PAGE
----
When word got out that Lindsay Lohan would be starring in her own MTV reality show, there was a tremendous amount of excitement among fans of the thrash-tastic celebrity drama that made the early-2000s such a glorious time to be a gossip fiend.
Unfortunately, it seems Lindsay is aware that the public is still mildly interested in her, but she has zero understanding of why that is.
Viewers tuned into Lindsay Lohan's Beach Club (though probably not many, as the show was released with little fanfare) hoping for a glimpse of the Old Lindsay -- and they were sorely disappointed.
That's not to say anyone wants her off the wagon and plowing her Bentley into baby strollers on Rodeo Drive.
We're happy that Lindsay is (reportedly) sober and focusing on her mental health and her business ventures these days,
And for the sake of Angeleno infants, we're also happy that she's residing far, far away on the Greek island of Mykonos.
But what we don't want is to laugh bland, laughably phony iteration of Lindsay as she hand waves her many past indiscretions and attempts to reinvent herself as Lisa Vanderpump.
For one thing, LVP is 58 years old and spent decades making a name for herself as a top restaurateur before Bravo fame came calling.
Lindsay Lohan is 32, and she's spent most of her life as the human embodiment of a cautionary tale about the dangers of unchecked privilege.
The hip, "young" SUR employees on Vanderpump Rules (the obvious inspiration for Beach Club) are older than Lindsay, so it's anyone's guess as to why the producers of Lohan's new show cast her as the "boss bitch" matriarch who chastises her twentysomething employees for the bad behavior that provides the show with its only mildly amusing scenes.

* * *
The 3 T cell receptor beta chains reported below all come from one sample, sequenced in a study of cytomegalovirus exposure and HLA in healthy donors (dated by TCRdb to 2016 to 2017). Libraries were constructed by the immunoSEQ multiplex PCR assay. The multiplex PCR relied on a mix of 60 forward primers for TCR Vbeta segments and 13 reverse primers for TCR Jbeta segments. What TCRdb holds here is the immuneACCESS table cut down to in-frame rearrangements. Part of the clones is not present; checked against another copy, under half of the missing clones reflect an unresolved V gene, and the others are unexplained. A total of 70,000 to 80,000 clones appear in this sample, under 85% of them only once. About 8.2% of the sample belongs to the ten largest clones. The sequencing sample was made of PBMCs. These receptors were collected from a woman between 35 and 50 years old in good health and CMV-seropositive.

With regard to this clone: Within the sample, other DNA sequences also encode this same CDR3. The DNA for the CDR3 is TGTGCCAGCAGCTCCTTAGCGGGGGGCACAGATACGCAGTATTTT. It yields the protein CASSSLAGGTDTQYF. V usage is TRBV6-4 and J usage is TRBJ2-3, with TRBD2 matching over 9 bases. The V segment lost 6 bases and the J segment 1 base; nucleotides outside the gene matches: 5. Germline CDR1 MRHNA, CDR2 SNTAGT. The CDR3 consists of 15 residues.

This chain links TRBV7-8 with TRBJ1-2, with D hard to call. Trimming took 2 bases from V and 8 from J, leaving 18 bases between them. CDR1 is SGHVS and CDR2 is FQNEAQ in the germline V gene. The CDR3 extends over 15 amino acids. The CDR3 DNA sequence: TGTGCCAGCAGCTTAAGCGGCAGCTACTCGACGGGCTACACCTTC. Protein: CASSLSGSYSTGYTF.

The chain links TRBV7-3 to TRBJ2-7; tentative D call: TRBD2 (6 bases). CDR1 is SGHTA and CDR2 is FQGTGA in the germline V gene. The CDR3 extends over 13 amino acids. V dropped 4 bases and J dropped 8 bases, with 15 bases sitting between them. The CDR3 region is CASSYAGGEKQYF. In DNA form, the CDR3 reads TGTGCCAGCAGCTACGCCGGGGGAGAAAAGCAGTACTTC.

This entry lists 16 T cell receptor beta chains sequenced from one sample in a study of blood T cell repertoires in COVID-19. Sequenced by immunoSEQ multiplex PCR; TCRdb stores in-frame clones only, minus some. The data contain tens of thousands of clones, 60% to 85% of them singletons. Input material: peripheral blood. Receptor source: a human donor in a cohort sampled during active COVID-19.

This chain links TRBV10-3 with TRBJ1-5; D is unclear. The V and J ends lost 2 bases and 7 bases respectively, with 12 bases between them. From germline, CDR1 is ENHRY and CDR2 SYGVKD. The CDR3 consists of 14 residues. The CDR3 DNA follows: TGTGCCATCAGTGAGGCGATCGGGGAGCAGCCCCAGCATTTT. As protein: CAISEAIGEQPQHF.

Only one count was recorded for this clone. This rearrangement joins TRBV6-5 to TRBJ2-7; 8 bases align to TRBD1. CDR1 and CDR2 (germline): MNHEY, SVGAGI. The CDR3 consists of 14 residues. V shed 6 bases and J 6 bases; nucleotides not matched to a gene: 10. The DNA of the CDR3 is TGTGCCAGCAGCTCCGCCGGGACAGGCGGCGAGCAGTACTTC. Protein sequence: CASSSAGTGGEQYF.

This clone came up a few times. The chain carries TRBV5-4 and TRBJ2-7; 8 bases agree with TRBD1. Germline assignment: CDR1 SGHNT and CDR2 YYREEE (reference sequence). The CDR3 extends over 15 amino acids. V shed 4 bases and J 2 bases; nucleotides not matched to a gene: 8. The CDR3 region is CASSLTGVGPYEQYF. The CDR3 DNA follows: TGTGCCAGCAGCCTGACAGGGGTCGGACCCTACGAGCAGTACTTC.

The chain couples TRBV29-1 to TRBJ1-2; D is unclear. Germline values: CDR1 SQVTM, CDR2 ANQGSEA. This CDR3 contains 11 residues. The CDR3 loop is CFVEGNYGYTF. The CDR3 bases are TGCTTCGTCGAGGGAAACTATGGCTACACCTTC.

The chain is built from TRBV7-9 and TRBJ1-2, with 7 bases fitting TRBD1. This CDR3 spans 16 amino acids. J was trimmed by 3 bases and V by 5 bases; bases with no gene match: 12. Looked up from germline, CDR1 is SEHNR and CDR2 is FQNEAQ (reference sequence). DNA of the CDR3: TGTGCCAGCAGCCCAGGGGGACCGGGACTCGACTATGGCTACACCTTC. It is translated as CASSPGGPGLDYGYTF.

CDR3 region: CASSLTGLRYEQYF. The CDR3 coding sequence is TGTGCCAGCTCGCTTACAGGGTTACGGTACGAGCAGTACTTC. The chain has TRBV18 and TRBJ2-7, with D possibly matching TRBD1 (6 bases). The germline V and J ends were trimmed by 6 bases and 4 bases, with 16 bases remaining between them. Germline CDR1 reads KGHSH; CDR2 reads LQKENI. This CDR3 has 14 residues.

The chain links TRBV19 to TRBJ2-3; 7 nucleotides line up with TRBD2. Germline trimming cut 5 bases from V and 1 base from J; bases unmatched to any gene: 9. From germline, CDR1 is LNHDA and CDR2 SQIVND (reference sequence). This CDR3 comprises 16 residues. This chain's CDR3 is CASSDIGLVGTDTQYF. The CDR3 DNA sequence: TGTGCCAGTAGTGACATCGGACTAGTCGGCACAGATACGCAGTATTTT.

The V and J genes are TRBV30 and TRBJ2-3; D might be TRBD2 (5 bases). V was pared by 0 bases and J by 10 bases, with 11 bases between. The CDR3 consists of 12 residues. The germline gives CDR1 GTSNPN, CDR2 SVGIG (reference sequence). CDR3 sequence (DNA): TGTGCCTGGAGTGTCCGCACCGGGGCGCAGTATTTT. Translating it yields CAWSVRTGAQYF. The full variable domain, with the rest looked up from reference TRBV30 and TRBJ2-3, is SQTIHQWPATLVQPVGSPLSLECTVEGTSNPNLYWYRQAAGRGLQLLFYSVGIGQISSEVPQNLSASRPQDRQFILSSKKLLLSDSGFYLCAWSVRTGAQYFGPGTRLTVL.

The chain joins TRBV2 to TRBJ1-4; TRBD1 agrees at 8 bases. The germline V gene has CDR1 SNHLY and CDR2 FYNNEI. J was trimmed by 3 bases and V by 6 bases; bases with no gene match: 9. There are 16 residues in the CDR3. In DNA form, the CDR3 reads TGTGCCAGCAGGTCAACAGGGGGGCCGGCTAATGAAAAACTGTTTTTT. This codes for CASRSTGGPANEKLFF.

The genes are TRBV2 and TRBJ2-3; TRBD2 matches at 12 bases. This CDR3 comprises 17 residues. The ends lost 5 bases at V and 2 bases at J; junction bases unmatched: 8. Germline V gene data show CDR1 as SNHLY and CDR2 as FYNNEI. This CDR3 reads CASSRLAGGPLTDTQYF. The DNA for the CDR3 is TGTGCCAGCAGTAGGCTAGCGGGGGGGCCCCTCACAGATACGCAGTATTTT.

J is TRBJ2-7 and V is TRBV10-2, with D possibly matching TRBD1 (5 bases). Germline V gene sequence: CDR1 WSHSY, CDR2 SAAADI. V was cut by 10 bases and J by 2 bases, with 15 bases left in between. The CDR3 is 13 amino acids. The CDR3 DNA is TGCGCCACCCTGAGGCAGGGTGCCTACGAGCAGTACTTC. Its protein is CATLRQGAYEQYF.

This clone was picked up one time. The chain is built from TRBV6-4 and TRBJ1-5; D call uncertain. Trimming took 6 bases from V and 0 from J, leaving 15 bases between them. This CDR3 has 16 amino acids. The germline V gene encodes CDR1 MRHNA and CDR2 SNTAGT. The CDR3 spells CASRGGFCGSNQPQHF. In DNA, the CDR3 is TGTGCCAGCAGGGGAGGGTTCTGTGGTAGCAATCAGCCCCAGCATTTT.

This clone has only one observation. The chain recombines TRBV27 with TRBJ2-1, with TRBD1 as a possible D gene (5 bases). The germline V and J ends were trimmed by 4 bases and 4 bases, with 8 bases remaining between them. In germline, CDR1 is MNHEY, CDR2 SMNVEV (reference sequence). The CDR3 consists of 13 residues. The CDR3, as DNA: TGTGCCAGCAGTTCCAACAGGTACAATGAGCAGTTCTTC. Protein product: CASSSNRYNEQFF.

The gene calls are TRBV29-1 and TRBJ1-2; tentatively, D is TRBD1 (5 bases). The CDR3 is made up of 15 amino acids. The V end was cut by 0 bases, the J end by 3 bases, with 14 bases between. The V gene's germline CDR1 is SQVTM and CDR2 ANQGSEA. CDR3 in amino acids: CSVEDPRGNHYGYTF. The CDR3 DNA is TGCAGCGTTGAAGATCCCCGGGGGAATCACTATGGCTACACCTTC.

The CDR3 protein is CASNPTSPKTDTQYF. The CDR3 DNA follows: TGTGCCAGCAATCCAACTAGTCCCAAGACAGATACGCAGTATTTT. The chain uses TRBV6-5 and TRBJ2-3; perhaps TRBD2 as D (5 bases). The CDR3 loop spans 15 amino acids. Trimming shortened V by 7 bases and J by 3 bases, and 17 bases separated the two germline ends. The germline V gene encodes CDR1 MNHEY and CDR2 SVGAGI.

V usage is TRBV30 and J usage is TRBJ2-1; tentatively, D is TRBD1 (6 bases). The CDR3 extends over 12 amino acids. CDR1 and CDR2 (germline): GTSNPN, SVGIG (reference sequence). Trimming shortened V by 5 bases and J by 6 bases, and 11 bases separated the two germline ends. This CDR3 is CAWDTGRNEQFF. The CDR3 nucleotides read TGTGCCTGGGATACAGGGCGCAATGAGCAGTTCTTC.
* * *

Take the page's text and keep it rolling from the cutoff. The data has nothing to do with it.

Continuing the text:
Even the ridiculous premise that Lindsay Lohan is some widely-respected mogul of the Aegean might have worked if the faded starlet (always shot in extreme soft-focus) were willing to lock horns with her unruly staff.
But she has a lackey to take care of such unpleasantness.
Lindsay simply offers clumsy commentary after the confrontation, like the world's most inarticulate Greek chorus.
As for the staff themselves, what's to say?
It's Real World: Mykonos with occasional Lindsay cameos that add exactly nothing to the proceedings.
In the opener, a male staff member is applauded for hooking up with a wealthy female customer at Lindsay's establishment, because apparently in Mykonos (or in Lindsay's mind) the line between beach club and brothel is a very blurry one.
Lindsay's sidekick then turns his attention to two of the show's few women of color.
He forces one to dye her hair because her current shade makes her look too much like the club's resident DJ.
The other, he chastises for ordering drinks with customers (which is exactly what the staff had been instructed to do), all while the leering fool who banged the female customer looks on and gloats.
So yeah, Lindsay Lohan's Beach Club is both boring and problematic.
Sort of reminds of a certain redheaded celeb toward the end of her debauched Hollywood heyday.
Here's hoping Beach Club will be just as short-lived as Lindsay's film career.